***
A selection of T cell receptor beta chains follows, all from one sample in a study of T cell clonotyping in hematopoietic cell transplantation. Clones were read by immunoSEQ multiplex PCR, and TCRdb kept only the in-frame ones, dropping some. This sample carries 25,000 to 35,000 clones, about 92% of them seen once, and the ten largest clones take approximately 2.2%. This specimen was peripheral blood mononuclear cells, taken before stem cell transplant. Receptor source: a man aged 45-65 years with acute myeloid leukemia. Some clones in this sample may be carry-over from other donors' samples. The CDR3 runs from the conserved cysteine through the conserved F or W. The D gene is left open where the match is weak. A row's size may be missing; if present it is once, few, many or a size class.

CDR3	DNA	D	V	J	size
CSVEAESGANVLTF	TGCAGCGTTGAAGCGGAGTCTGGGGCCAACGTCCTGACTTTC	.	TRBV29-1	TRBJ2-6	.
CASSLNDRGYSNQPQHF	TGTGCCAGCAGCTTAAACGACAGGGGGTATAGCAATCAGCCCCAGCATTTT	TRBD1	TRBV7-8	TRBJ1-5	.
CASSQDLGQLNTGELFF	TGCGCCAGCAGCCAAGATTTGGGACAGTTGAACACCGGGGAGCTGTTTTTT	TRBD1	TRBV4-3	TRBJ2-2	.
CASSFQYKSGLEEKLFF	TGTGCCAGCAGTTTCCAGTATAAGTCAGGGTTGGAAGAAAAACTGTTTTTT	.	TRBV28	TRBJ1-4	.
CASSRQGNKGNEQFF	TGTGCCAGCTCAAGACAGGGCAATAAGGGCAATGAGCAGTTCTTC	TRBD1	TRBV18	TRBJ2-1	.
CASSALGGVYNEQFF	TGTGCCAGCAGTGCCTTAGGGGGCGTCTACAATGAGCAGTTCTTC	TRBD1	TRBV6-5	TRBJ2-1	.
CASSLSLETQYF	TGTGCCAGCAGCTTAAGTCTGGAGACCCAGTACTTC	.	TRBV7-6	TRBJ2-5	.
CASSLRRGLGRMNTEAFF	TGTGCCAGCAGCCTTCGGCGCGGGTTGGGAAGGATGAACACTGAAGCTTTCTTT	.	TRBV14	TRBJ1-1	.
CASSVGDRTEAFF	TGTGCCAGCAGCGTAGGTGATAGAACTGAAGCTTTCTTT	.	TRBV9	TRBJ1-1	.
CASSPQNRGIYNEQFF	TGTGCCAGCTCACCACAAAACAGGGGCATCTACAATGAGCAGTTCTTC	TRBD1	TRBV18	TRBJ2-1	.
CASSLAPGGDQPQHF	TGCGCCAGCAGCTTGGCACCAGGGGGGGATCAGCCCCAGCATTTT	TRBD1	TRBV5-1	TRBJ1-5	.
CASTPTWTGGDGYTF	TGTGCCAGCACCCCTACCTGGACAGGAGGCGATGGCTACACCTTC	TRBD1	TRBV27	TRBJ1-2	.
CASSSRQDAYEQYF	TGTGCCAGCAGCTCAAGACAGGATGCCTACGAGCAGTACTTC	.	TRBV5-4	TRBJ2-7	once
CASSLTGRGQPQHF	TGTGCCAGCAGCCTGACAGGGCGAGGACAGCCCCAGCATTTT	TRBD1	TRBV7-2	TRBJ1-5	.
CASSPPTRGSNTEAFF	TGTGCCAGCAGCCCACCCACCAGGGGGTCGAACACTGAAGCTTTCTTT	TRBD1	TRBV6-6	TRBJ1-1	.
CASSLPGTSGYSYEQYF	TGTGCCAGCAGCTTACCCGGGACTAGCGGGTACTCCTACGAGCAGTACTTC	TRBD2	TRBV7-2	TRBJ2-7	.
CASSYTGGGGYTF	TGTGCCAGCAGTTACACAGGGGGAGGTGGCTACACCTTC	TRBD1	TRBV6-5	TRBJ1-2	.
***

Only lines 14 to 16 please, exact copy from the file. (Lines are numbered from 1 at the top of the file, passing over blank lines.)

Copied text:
CASTPTWTGGDGYTF	TGTGCCAGCACCCCTACCTGGACAGGAGGCGATGGCTACACCTTC	TRBD1	TRBV27	TRBJ1-2	.
CASSSRQDAYEQYF	TGTGCCAGCAGCTCAAGACAGGATGCCTACGAGCAGTACTTC	.	TRBV5-4	TRBJ2-7	once
CASSLTGRGQPQHF	TGTGCCAGCAGCCTGACAGGGCGAGGACAGCCCCAGCATTTT	TRBD1	TRBV7-2	TRBJ1-5	.